Thursday, September 10, 2009

Security in the Modern Sea Container Industry

European Commission VP Speaks Out on Transatlantic Trade
Shipping News Feature

BREMEN, GERMANY – Günter Verheugen, Vice President of the European Commission spoke today with regard to the ongoing problems of balancing container security against the necessity to continue and encourage trade between the US and Europe.

Mr Verheugen pointed to the $600 billion per annum bilateral traffic and the threat posed by trade barriers and over zealous security methods. He illustrated the need to ensure every method possible was employed, including the new data tracking capabilities to tighten security without restricting trade. He proposed the US considered alternative methods to 100% scanning which he felt could impede or discourage the movement of cargo.

In the speech Mr Verheugen, who is also co-chairman of The Transatlantic Economic Council, the body established in 2007 between Europe and the US to integrate and facilitate an unhindered trade, spoke out against protectionism whilst identifying the American desire to maintain security. It was, he said, necessary for both parties to seek out and employ a new Secure Container Data Device Standardisation which the Council was investigating with a view to introduction as soon as feasible but that no one single measure or technology should be relied upon. Emphasis should be put on main port security (including containers), sea border surveillance, unregulated land border surveillance and check points and extended smart borders and also on the security of the supply chain.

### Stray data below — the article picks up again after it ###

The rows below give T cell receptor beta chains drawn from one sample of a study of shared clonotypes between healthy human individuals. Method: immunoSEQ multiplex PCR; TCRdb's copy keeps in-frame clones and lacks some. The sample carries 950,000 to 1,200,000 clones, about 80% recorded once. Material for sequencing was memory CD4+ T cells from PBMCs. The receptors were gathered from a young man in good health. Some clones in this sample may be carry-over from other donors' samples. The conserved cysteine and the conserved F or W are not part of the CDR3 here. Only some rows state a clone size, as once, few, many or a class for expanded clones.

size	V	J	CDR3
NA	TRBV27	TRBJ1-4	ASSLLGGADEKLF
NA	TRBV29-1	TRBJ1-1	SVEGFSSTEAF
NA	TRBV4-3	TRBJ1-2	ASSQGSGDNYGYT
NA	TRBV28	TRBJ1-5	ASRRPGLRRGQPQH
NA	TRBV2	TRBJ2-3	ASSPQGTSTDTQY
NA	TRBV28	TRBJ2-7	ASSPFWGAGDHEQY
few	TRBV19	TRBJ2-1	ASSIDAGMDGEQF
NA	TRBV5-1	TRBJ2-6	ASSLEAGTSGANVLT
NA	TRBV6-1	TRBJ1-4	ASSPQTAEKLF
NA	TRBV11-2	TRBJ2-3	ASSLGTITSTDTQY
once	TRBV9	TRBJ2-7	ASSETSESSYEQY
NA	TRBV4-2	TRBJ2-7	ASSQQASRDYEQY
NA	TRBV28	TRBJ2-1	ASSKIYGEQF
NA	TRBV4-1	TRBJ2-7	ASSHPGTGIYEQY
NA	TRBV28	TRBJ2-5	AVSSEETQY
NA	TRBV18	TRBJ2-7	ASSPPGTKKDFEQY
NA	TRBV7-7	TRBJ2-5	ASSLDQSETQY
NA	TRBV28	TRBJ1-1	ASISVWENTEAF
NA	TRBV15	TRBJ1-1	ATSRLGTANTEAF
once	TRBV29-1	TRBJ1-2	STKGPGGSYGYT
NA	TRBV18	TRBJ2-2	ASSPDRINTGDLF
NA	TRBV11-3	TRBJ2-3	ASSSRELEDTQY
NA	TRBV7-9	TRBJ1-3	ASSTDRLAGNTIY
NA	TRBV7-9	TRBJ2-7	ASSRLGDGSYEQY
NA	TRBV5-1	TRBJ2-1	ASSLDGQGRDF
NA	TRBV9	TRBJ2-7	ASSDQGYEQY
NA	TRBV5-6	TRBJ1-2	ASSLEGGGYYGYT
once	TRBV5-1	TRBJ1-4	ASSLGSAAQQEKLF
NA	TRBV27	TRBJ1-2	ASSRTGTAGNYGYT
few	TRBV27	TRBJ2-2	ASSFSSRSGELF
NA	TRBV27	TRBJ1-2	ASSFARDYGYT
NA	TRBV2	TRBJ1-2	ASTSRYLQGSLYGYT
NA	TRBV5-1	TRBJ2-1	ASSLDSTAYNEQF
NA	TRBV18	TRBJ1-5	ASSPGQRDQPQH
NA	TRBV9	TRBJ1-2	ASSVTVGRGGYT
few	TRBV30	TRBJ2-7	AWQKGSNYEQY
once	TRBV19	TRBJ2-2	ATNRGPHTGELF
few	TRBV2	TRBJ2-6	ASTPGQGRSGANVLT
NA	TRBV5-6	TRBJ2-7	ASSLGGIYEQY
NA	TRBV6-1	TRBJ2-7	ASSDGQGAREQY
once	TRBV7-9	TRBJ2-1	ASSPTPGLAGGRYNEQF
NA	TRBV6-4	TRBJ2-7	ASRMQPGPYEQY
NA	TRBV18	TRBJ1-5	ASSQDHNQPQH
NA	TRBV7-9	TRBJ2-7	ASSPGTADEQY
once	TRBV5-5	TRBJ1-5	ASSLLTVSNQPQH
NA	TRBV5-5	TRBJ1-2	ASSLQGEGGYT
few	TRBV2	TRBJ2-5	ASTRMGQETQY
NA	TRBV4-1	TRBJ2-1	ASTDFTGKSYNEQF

The continuity of trade was vital as the supply chain must secure the availability of the basic needs of our society, impacting on a variety of aspects, such as energy security, availability of foodstuffs, water and the management and transport of waste.

Further points touched on during the address were the better organization and protection of hazardous materials in transit, the need to assist and modernise world economies damaged by a myriad of factors including industrial level overfishing, desertification of farming areas and political problems. These factors were the cause of poverty and consequent social unrest leading to things such as the new wave of piracy in regions of Africa.

Mr Verheugen’s view is that the EU had a responsibility to avoid repairing symptoms and to first understand and then repair the problems holistically. This meant EU security research must be mission orientated and not technology driven.He said the TEC provided the US and Europe with a unique political platform to address the most important of global challenges.